Newsletters 1, Twitter API 0 · One Man & His Blog
Let’s Reach for newsletters first
While I was writing about the Reach layoffs earlier in the week, I noted a suggestion in one of the stories that some of their titles were going newsletter first. That’s a really interesting idea, and something I wanted to follow up.
Happily, Press Gazette‘s marvellous Charlotte Tobitt beat me to it:
Nine Reach regional brands have adopted a “newsletter-led approach” meaning the websites are no longer their “flagship” means of content delivery.
Here’s her full story:
I’m genuinely excited by this. Local titles have a pretty serious engagement problem. It’s the classic “rowing out to the islands” issue — how do you get readers to visit local news websites? Many have tried SEO, and it works to a limited degree — but it tends to drive people towards ever more general SEO clickbait. And then Google punishes you for writing low quality content. It’s a path of diminishing returns, unless you have other engagement strategies.
Engaging with local Facebook groups is another — and one that is still under-utilised — but newsletters are the perfect solution, as the centre of the startegy, supported by the other approaches.
A newsletter delivered a couple of times a week with the core stories that people care about, plus occasional alerts when something big happens, is a great way of building a direct relationship with local readers.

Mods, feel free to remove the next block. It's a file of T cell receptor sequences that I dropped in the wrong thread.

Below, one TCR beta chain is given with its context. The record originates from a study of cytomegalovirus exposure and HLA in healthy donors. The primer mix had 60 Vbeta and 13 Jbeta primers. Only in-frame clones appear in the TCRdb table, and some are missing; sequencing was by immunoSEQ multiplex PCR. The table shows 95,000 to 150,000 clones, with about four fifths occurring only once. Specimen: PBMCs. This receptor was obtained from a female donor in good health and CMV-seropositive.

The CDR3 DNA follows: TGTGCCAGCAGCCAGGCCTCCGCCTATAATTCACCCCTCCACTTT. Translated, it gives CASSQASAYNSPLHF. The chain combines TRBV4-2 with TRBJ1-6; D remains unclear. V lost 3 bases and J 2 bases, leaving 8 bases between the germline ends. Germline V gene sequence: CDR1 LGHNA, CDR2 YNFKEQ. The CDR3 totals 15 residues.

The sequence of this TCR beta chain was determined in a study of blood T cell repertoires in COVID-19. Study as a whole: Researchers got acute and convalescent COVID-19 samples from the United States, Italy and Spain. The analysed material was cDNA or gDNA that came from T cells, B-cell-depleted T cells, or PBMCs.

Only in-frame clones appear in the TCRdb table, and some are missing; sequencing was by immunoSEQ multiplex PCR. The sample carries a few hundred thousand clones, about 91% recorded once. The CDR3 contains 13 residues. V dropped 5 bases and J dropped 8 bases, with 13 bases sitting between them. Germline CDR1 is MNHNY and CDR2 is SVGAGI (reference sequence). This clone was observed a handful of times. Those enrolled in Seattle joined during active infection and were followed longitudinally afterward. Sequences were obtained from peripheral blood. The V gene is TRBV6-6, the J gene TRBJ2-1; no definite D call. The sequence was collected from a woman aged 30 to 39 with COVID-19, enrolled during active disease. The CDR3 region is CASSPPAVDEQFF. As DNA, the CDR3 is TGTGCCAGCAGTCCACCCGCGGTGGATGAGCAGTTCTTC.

And, of course, they can just hit “reply” to send a story lead back to the newsdesk — if the newsletter is set up correctly. And that’s the key, isn’t it? I think Reach are onto the right strategy here — but it will all be in the execution. Newsletters are a product in their own right, and need to be treated with that level of attention to detail.
Third Party Twitter apps are down
For the whole of the day so far, the majority of Twitter apps, bar the official one, have been non-functional.
Other parts of the Twitter API still seem to be functional. There are some tweets embedded below, and Ghost uses the API to embed them into the email version, too. That seems to be working fine.
So, is this a bug? Or is this part of a Muskian drive to shed anything apart from the very core of Twitter, with third party apps following Revue and Moments into the digital dustbin of history?
We don’t know — yet.
I think there’s a whole lot we’re going to miss about Twitter in the coming months.
On police and the press card…
This is a bit of a shocker. Tom Bowles has got police bodycam footage from his arrest last year — and the arresting officer admits to knowing nothing about press cards and the press.
This is the job more publishers need